If you’ve been going to the Detroit Auto Show over the years, you know that Cobo Center has undergone an enormous transformation. A $279-million dollar multi-year renovation is nearing its end. Inside, the changes have included new uses for the former Cobo Hall, the former home of the Detroit Pistons and numerous rock concerts. Fixing Cobo up was crucial to keeping the Auto Show in Detroit, but lots of other convention business is heading to the Motor City as a result.
Last week, Current State host Mark Bashore had a chance to witness and participate in a very interesting group exercise. It was his first encounter with guided imagery, a technique that tries to direct and focus the imagination using rich, descriptive sound cues.
Literature has always loved a good road trip. From Homer’s "Odyssey" to Tolkien’s adventures in Middle Earth to Kerouac’s "On The Road", the storyline has never left us. These road narratives often follow the same themes. The trip is usually a metaphor for growth and self-discovery. And when the hero returns home, he is a stronger person, more resolute, and ready to take on problems that would have vexed him before the trip.
Al begins today's s how previewing Michigan State's game tonight against Penn State basketball. Later, the hot topic is "deflate-gate," and Al and Alex debate if the Patriots should suffer for having deflated footballs in the AFC championship game. To close the show, they briefly discuss the NCAA investigation into university academics.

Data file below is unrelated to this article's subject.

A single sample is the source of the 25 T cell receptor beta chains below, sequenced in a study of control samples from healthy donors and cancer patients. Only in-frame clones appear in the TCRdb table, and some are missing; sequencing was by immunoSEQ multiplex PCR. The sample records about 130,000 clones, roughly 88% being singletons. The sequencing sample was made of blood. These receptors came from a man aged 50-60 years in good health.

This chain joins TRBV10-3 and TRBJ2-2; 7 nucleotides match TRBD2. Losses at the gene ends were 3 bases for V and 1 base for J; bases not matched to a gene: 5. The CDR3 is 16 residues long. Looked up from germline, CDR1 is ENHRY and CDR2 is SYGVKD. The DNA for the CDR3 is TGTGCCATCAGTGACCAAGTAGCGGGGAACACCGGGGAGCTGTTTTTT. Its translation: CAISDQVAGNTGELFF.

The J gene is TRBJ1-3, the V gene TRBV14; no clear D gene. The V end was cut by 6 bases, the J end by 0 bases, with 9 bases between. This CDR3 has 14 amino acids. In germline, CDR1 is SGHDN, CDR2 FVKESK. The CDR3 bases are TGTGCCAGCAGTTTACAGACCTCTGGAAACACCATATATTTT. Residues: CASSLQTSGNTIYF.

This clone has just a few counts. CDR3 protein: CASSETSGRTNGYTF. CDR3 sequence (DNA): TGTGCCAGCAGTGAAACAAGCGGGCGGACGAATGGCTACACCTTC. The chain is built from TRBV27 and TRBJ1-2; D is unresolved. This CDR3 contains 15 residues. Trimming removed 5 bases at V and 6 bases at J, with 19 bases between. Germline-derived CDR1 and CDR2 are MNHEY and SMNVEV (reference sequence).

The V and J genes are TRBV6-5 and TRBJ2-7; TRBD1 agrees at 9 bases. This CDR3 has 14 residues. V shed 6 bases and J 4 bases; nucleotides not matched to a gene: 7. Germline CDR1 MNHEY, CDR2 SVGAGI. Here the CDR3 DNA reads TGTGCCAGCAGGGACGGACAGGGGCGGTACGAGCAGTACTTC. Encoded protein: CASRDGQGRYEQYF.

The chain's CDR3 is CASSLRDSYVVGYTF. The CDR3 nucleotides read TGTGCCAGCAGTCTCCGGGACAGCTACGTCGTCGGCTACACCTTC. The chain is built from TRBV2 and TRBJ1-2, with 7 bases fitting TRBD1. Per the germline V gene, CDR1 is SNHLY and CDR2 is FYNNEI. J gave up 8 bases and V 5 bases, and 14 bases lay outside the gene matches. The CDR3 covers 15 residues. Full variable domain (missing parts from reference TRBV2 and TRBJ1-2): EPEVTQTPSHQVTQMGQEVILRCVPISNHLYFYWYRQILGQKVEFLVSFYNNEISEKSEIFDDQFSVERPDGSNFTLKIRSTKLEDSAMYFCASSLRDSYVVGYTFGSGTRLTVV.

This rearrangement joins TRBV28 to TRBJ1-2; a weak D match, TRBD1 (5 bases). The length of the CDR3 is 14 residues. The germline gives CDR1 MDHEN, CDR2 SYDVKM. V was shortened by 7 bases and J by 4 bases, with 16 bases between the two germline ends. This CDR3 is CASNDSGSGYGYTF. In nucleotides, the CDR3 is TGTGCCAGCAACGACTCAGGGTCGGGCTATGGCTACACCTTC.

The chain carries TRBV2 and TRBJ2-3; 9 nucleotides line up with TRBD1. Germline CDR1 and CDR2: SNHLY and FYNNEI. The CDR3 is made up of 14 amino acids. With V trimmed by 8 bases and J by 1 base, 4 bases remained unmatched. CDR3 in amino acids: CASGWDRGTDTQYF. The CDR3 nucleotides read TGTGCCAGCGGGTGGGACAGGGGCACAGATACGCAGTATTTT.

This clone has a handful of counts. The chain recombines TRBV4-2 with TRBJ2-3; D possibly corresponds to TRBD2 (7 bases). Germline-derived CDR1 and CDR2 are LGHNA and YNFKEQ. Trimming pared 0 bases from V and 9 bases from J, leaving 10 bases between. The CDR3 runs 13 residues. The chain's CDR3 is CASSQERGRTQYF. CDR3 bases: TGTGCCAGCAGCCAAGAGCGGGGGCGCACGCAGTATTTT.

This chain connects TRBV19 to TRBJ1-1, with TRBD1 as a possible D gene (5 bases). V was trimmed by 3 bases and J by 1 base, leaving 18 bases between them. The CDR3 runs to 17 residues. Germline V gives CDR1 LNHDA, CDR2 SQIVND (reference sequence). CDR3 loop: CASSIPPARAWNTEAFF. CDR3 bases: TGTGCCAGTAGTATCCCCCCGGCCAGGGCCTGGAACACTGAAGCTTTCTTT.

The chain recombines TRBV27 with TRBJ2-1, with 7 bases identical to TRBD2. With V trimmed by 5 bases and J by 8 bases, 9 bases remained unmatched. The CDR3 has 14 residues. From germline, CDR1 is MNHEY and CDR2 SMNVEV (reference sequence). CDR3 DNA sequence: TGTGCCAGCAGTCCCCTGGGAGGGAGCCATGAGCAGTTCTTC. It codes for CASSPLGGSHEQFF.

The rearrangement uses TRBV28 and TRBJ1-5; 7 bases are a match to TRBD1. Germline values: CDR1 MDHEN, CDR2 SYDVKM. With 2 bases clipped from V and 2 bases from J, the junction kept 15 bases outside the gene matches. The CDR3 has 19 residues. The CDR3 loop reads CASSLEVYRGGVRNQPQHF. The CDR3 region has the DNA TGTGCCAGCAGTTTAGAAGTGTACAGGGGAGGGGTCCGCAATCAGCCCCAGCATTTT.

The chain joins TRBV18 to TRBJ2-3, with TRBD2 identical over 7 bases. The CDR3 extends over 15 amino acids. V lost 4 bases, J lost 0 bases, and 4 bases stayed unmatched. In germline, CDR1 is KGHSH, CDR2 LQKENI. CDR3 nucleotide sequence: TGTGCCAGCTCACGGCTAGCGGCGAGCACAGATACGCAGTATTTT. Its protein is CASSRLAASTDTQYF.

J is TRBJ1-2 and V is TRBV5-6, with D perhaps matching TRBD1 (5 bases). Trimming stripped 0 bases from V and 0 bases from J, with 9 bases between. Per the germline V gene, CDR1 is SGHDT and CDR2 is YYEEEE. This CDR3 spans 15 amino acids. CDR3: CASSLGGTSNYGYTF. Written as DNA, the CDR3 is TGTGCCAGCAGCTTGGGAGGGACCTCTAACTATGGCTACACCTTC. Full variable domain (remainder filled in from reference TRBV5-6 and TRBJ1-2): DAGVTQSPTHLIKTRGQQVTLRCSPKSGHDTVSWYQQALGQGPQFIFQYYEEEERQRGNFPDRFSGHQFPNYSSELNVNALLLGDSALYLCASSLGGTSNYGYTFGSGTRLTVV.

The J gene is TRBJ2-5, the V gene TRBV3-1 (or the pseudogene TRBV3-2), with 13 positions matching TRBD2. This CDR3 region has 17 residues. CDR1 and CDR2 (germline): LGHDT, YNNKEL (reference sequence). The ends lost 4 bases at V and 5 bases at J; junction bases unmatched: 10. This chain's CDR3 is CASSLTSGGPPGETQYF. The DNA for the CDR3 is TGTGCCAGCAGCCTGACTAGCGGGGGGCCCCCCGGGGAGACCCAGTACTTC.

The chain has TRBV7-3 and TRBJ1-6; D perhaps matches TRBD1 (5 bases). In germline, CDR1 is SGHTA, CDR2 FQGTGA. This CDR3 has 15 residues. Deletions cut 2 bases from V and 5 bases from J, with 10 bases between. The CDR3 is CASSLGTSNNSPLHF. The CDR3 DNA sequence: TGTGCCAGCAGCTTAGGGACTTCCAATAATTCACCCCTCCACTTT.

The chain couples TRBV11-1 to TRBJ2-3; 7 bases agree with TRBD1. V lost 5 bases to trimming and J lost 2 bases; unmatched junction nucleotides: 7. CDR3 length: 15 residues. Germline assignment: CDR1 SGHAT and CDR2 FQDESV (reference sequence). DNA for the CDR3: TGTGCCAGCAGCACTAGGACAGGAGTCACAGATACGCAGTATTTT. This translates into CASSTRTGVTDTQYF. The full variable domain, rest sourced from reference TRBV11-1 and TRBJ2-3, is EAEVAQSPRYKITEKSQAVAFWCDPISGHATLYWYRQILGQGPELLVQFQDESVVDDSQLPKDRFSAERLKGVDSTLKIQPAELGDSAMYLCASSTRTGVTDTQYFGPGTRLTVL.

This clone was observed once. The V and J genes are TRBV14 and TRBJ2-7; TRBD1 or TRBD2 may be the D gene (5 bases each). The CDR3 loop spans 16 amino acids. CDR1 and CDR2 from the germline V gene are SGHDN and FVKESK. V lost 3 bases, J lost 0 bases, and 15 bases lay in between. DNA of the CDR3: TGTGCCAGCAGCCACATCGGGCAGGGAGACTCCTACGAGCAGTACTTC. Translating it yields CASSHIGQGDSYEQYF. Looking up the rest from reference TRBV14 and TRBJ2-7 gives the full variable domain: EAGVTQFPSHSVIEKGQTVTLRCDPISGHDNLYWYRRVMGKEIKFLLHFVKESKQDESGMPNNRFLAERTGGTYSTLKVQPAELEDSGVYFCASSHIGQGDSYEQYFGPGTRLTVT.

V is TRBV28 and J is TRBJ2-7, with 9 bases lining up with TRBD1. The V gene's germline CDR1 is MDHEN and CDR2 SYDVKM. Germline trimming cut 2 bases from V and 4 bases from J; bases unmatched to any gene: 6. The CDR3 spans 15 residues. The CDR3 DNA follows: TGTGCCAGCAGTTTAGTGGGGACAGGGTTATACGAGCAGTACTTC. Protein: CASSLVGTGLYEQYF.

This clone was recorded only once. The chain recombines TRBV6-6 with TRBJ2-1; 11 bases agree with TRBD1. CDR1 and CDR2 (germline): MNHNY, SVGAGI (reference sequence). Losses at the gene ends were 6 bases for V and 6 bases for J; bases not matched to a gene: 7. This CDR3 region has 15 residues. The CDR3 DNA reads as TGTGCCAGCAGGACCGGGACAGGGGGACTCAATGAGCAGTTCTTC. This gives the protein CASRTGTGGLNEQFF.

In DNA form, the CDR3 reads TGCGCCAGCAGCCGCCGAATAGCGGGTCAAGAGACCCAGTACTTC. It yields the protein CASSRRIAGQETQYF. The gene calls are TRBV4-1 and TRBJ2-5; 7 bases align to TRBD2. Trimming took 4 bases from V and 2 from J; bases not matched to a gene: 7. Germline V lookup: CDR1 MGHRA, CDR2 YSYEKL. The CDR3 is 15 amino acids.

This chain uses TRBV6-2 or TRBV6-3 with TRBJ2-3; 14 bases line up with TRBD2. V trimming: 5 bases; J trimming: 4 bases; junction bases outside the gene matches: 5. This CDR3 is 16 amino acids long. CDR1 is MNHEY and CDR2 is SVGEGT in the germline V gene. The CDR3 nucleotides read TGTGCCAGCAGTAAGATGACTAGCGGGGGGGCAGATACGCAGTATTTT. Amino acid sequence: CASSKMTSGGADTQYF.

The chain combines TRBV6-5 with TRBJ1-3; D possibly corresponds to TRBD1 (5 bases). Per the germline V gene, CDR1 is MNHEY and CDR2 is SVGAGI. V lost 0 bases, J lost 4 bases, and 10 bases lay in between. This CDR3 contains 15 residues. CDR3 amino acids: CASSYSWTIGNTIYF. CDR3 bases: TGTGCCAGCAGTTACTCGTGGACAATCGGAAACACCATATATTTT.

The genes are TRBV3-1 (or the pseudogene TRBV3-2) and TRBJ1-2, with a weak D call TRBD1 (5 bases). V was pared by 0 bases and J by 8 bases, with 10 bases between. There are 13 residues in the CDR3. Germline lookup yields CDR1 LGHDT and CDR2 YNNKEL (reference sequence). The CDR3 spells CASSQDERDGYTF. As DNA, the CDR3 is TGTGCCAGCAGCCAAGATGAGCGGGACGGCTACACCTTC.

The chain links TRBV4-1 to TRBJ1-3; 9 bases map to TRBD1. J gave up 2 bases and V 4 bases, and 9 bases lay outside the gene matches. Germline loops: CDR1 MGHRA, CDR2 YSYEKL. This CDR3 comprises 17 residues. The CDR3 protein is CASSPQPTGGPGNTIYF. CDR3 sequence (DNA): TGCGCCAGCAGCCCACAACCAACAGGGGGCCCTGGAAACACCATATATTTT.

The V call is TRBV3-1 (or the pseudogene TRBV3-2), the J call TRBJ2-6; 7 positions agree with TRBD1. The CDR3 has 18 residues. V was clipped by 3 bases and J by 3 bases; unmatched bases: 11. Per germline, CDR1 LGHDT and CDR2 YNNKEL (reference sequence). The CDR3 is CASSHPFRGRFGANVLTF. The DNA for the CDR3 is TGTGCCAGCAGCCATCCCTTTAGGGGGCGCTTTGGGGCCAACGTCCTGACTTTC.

Today on Current State: State Senators Rick Jones and Jim Ananich consider Gov. Snyder's State of the State address; Neighbors in Action: Greater Lansing 100 Women Who Care; electric cars at the Detroit Auto Show; and "brownwashing": companies that downplay their environmental record.
Michigan Gov. Rick Snyder updated his near term goals in the annual State of the State speech last night. The centerpiece was the creation of what the Governor called a “River of Opportunity” that would improve state services, especially those coming Michigan’s Departments of Community Health and Human Services. Snyder plans to combine the two into one. He says their work represents a “failed model” that is too focused on programs than on people.
It’s Wednesday and time for our Neighbors in Action segment, when Current State features people and organizations working to make Greater Lansing a better place. Today, we learn about a group of Lansing area women raising money to help Lansing area non-profits thrive, Greater Lansing 100 Women Who Care.
The Detroit Auto show is in full swing in downtown Detroit. Two very different automakers are grabbing a lot of the electric vehicle attention at the Cobo Center this week. Current State's Peter Whorf has the latest on the electric cars on display at the North American International Auto Show through Sunday.
Companies sometimes try to look more environmentally friendly than they are, but a new study indicates they might also downplay their “green” achievements, depending on who’s listening to their message.